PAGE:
Eating German sausages has now become a controversial pastime courtesy of local supermarket chain Edeka who have gone on to label what sausages a man can eat and what sausages a woman can eat.
In a move thought to aspire to be more marketing savvy, the food chain has come out with a campaign where it goes on to describe men’s sausages as ‘hearty, strongly spiced,’ whilst similarly treating female sausages as ‘lean,’ and half the size of sausages marketed towards men and naturally double the price.
The male sausages go on to feature an alluringly clad woman – in front of a flaming background – while female shoppers are being drawn by a topless gentleman with excellent muscle tone in front of a serene, cloudy background.
Yes very yummy…
That said some in the media have taken offense to the new campaign, questioning the assertion that Edeka seems to reinforce gender stereo types of how men and women are supposed to behave.
Taking exception is feminist journalist and political scientist Antje Schrupp who went on to wonder if the campaign implied that “men eat a lot and heartily, while women mainly want to be thin… Which is a not so subtle way of saying women are there to please, while men are allowed to enjoy.”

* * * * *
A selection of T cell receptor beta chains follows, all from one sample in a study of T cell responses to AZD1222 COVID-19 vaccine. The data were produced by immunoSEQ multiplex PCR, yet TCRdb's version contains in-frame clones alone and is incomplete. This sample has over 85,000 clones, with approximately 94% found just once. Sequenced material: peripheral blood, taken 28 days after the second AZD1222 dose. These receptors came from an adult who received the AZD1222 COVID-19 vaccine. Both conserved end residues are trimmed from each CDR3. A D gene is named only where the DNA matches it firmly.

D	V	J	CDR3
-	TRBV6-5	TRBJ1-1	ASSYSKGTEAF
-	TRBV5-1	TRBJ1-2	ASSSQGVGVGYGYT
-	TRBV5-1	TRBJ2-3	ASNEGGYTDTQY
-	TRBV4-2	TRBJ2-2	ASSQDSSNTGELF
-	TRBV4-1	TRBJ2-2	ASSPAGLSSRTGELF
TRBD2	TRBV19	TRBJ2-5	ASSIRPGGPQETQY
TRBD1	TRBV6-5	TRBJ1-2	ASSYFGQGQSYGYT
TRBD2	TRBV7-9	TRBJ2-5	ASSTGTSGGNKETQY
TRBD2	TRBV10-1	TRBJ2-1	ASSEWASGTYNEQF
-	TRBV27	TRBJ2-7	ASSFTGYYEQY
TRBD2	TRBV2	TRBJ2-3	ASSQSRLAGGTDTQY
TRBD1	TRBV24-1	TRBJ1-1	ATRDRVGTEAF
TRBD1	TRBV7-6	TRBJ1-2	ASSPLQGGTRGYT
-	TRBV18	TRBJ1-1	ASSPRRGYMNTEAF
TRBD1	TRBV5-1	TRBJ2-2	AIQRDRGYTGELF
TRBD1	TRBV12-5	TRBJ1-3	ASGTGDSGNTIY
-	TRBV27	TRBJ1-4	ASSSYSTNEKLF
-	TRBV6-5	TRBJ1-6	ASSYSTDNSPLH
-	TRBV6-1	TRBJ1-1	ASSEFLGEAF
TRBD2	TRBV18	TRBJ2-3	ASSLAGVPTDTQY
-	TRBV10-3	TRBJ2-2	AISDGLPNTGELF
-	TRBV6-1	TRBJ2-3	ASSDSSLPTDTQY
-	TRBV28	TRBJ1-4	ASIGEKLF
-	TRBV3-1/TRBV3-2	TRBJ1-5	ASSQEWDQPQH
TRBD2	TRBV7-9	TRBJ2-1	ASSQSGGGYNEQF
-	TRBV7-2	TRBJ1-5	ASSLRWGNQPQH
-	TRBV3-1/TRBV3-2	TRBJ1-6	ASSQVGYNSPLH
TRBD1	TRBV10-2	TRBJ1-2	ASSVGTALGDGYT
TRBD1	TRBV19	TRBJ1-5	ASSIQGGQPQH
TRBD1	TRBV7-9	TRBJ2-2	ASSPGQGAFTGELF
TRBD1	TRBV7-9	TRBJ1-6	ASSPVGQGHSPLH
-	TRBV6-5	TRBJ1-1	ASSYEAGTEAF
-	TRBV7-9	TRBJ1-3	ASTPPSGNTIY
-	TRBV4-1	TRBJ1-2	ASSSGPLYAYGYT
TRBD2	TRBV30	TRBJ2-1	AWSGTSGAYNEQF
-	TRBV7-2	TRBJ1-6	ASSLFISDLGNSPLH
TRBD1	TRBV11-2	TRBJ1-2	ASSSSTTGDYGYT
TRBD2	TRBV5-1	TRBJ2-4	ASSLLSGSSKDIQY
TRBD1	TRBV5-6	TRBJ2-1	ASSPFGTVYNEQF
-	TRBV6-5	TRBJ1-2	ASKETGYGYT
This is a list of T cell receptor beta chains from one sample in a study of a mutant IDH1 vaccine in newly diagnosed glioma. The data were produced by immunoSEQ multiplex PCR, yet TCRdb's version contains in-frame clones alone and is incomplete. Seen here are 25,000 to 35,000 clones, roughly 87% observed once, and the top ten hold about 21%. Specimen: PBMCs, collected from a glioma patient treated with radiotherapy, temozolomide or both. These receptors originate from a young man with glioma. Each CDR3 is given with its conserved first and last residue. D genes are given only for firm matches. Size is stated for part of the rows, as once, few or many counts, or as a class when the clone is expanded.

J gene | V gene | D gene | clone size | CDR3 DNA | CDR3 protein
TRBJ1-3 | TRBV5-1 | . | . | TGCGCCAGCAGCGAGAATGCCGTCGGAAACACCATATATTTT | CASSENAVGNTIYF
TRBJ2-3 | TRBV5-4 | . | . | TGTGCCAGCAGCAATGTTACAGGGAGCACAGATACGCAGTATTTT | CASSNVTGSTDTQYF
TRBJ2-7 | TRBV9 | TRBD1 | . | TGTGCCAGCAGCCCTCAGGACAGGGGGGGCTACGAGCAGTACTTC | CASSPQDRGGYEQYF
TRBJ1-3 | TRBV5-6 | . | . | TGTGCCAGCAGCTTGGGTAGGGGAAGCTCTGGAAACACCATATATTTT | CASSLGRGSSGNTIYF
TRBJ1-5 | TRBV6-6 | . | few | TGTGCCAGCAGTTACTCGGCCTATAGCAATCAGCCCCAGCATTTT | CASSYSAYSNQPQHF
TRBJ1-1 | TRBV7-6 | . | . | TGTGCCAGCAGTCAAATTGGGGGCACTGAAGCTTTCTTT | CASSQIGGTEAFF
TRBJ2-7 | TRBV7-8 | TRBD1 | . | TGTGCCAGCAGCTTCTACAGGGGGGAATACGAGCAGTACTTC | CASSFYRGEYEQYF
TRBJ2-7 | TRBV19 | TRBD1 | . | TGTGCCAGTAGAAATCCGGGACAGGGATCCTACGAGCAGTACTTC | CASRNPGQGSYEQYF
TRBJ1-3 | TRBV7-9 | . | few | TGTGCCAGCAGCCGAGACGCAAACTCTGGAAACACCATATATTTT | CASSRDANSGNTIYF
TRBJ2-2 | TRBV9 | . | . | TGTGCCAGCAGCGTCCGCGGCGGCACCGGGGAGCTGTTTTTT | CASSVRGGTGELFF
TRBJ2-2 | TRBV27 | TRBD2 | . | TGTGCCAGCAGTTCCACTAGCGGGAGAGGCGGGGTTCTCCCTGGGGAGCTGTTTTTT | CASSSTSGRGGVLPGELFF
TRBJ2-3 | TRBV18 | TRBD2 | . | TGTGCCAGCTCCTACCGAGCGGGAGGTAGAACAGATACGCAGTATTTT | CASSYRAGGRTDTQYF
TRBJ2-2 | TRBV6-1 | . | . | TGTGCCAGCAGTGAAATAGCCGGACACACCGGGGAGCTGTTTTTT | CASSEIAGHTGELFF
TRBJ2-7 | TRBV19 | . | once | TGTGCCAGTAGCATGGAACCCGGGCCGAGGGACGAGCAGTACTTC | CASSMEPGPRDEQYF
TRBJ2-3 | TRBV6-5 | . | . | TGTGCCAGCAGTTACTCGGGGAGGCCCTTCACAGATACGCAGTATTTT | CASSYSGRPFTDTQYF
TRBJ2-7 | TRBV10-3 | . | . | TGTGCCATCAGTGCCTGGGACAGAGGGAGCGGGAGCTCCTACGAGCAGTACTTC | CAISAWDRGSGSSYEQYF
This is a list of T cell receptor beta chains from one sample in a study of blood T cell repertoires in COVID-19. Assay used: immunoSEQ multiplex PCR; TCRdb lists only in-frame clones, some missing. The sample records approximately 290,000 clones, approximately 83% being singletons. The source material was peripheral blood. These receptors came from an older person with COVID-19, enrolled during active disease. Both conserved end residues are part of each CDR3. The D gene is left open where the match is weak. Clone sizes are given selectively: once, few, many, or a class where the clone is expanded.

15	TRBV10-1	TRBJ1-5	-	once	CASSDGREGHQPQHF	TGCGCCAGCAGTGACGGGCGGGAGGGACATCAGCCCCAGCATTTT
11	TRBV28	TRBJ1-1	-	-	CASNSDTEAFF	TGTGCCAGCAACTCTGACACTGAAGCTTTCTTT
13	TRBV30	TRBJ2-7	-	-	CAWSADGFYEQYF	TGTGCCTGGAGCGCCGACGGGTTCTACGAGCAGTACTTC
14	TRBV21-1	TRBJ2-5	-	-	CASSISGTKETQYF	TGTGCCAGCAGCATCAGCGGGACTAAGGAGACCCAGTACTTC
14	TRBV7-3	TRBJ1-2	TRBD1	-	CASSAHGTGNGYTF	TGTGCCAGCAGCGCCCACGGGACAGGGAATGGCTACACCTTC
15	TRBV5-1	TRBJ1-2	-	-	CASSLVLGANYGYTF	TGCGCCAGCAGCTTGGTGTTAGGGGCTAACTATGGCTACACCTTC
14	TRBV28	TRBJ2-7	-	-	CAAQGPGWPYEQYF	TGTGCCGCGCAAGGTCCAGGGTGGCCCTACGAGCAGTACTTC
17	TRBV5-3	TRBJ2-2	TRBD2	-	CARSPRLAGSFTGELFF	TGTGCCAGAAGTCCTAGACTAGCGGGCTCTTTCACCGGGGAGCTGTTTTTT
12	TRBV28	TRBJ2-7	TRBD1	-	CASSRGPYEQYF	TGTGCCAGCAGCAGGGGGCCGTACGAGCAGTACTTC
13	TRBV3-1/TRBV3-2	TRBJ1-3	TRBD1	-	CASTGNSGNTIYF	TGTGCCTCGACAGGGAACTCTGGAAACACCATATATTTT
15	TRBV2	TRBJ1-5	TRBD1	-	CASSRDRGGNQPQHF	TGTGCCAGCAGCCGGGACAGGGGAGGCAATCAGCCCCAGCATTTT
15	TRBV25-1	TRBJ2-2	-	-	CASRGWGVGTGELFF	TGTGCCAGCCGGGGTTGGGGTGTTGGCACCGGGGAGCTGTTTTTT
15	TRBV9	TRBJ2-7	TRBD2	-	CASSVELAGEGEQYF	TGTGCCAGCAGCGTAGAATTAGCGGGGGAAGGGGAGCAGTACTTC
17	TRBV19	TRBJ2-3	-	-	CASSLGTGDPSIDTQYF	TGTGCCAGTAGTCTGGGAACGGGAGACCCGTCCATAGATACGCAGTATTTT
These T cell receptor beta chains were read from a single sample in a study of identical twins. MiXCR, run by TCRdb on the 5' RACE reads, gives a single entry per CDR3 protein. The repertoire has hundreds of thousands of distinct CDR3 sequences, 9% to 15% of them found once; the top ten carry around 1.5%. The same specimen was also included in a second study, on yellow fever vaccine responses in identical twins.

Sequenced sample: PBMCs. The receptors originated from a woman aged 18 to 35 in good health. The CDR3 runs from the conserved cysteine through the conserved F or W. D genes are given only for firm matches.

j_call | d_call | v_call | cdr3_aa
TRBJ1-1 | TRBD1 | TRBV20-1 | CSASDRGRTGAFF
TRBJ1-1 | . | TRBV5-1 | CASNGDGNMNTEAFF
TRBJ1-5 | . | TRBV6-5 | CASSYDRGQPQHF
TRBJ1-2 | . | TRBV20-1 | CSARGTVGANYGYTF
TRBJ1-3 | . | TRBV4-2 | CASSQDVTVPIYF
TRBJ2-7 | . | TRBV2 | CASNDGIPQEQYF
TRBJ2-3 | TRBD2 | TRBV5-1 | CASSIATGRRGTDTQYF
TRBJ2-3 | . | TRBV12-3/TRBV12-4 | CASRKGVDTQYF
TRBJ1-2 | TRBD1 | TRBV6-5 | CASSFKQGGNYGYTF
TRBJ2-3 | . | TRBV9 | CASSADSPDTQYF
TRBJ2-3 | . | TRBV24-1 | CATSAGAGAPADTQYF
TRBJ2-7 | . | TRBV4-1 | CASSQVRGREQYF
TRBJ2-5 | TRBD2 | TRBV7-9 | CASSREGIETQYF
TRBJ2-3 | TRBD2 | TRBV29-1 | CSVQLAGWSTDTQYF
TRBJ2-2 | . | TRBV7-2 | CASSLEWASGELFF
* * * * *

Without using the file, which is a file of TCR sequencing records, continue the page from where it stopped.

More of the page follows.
Went on to reflect Schrupp: “Of course you can react to it as if it’s just a joke, and presumably most sausage-buyers will do that. But your choice of name and accompanying advertising is still the expression and promotion of a – in the best case – thoughtless normative sexism, which gives each gender a ‘right’ role to play, with a built-in hierarchy.”
“And that affects the perceptions of people, even in small, seemingly trivial, playful contexts, and stands stubbornly in the way of gender equality.”
“I found the whole thing really quite unbearable, and I showed it to my partner, and she got really angry.”
“So I said to myself, if these sausage-sexists make my partner so angry, I can’t just let it go! I wanted to at least tell them my opinion.”
“I think it’s important to talk about everyday sexism and its consequences in as level-headed a way as possible if you want to raise sensibilities to it in broader society,” she added.
“Otherwise the criticism isn’t taken seriously.”
“It’s a general problem. I’ve seen women’s and men’s mustard as well. Often for children, of course.”
Since Schrupps thoughts became known, two different Edeka representatives have gone on to respond to journalist Susanne Enz’s rebuke of the new campaign, but interestingly refused to address her central point: one would only “what he understood of her letter,” – the question of why the ladies sausages were more expensive, (because they contain “particularly lean meat, high-quality vegetables” all packed in an “especially delicate skin”).
The other said the matter had been referred to “the responsible regional official.”
Because you can always count on society telling you how you ought to act or behave in a man’s world.